Toyota shocked auto blogs and jolted the net after confirming that the electric Scion iQ will officially launch in the U.S. come 2012. This all came from a very recent dealer meeting in Sin City, where the Japanese automaker also gave details that the Prius V will hit streets this fall, its Prius C will come in early next year and that the electric RAV4 and its plug-in Prius are all slated to hit dealerships mid 2012.
The Scion iQ has been in pre-production limbo since its debut at the Geneva Motor Show, mostly due because of the massive earthquake that hit Japan early this year that impacted Toyota’s factory. Now that everything’s seems to be up and running, it’s now ready for the iQ to hit the production line.
The electrified mini is supposed to compete with the likes of other electric minis like Nissan’s Leaf, Mitsubishi’s i and even the City electric if Think Global doesn’t go bankrupt as it looks to be headed. However, the Scion iQ is only estimated to get about 50 miles, while the Leaf gets 73 miles; Mitsubishi’s i a whopping 85 miles; and Think Global’s City car with a huge 100 mile range. This sort of gives the iQ a slight disadvantage in terms of miles, but is more than up for the challenge.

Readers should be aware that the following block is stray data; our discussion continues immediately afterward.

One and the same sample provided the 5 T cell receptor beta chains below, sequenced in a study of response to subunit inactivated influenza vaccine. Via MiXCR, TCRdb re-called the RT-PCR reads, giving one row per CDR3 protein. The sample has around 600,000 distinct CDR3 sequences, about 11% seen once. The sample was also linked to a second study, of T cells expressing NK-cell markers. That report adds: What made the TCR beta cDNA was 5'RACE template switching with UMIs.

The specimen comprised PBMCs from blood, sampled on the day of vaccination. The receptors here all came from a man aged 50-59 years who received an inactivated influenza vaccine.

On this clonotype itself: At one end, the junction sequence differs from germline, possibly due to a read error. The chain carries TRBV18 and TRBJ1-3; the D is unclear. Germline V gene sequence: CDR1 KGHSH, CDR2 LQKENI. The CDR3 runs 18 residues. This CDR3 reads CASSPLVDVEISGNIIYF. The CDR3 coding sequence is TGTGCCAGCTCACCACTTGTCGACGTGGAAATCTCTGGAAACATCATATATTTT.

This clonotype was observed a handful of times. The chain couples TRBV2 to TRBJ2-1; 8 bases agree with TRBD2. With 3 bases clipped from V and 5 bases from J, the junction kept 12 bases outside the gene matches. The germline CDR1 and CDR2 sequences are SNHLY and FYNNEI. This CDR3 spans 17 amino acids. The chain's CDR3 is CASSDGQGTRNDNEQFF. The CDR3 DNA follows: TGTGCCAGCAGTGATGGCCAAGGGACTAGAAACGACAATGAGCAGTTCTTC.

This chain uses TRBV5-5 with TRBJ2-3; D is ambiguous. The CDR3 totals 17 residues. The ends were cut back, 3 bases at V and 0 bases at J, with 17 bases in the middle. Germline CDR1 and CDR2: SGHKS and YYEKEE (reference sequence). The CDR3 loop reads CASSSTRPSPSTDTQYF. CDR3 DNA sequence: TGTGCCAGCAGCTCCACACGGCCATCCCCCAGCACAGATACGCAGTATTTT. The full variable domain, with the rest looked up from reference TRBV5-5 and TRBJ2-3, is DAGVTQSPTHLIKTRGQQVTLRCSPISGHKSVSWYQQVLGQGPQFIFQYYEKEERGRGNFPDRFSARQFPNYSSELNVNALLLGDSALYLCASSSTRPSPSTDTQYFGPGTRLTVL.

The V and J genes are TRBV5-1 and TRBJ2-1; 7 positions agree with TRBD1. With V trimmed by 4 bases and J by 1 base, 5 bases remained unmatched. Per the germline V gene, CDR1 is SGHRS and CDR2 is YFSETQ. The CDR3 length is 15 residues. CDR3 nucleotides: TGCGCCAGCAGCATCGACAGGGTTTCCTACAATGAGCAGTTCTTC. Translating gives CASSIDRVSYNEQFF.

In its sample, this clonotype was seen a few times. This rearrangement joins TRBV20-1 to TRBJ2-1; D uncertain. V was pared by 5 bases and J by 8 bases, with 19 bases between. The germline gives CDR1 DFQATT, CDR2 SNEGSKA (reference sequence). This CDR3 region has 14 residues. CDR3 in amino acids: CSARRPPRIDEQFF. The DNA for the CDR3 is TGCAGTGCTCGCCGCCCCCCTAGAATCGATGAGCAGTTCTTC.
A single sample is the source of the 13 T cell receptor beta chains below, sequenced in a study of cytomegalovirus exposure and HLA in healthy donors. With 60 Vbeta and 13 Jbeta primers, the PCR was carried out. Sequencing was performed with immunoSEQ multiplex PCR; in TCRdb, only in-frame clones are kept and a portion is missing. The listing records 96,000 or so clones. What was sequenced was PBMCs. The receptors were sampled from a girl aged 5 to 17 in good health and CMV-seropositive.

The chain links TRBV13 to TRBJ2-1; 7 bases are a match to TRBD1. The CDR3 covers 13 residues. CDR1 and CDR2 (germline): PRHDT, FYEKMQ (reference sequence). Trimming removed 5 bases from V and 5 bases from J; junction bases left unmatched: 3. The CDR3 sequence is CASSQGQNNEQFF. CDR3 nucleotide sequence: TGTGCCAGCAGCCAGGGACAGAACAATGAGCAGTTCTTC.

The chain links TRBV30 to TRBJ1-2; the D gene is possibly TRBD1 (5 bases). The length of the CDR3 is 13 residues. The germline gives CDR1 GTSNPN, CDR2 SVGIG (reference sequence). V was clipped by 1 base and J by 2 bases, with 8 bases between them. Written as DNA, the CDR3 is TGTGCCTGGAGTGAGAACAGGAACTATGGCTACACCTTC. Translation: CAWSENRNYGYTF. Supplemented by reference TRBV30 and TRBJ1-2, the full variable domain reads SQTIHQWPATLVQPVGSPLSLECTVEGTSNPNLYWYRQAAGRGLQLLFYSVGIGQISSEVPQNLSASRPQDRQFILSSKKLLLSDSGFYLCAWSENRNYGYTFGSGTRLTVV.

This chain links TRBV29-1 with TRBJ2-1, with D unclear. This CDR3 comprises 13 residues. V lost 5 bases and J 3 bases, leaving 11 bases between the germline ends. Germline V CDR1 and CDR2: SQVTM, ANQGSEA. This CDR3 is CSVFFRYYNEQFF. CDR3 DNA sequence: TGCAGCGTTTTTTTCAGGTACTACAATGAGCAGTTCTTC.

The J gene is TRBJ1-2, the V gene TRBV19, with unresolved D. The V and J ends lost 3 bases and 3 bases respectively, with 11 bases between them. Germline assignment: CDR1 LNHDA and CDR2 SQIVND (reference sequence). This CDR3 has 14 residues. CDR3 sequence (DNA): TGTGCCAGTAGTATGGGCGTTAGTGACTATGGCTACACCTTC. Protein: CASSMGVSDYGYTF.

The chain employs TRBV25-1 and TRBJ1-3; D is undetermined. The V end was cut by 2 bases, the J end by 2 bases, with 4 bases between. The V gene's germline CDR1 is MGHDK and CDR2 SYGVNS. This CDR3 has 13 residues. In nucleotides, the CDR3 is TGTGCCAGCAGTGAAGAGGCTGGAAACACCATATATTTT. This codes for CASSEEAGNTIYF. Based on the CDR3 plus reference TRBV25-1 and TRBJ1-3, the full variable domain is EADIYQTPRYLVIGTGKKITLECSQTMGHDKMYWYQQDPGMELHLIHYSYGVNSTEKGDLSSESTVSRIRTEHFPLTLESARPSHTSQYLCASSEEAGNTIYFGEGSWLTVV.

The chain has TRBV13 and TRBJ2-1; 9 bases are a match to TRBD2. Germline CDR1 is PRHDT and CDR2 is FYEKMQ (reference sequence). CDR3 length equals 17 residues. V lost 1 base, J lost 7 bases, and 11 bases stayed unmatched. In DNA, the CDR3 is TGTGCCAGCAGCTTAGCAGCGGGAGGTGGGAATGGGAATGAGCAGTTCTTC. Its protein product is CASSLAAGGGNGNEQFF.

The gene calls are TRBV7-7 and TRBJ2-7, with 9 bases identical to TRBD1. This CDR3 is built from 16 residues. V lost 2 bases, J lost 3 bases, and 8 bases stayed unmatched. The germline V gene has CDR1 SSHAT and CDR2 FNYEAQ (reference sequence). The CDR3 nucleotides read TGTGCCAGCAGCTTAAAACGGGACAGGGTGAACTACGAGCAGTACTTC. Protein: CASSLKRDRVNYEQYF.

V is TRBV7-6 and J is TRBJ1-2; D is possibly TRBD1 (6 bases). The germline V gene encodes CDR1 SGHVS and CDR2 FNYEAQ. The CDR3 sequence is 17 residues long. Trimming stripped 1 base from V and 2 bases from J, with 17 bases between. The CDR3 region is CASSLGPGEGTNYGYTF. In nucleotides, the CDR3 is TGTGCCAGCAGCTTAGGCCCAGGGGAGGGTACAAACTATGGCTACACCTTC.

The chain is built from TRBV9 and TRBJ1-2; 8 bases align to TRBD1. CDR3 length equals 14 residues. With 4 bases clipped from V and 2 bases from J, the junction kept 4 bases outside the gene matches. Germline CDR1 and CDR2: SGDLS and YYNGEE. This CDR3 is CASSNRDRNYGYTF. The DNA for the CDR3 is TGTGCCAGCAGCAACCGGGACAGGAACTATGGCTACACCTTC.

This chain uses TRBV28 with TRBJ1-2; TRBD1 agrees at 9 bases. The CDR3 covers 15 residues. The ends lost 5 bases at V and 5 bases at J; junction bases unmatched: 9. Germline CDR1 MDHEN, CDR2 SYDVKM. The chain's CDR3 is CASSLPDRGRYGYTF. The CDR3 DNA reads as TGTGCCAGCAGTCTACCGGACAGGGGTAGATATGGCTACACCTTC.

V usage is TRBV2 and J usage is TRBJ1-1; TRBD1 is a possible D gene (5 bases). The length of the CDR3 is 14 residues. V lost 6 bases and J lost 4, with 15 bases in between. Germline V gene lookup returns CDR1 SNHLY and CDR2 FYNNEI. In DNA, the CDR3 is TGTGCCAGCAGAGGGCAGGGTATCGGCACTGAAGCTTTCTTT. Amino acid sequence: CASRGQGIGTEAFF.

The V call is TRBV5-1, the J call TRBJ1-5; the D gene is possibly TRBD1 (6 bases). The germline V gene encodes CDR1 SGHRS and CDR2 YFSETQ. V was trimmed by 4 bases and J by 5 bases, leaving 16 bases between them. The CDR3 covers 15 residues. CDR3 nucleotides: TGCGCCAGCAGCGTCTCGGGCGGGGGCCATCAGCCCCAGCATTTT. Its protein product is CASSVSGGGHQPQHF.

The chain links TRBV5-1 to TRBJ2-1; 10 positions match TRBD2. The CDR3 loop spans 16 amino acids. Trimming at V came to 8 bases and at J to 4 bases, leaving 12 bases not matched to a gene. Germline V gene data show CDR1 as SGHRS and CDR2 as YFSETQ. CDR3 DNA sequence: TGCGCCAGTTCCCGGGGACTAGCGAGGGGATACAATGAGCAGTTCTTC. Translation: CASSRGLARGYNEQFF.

What wasn’t unveiled, though, was Scion iQ’s MSRP price when it comes out, which leaves consumers wondering if it’ll be priced along the same range as other electric vehicles or slightly less given it provides a significantly less mileage range.
However, since it’s supposed to appeal to the young, hip and urban consumers, it just might still be a hit given it’s modern stylish cues and rise in popularity of super-small city cars that are environmentally friendly and leave less of a carbon footprint than traditional vehicles thanks to its standard iQ body and lithium-ion battery packs. It’s also smaller than the already miniscule ForTwo. As a two-plus-two passenger car that’s less than 10 feet long, there’s not much room for anything but the essentials.
Right now, the estimated price seems to be around $12,000. It’s based on the Toyota iQ, a micro-mini car that’s already sold in Japan (and has been since 2008).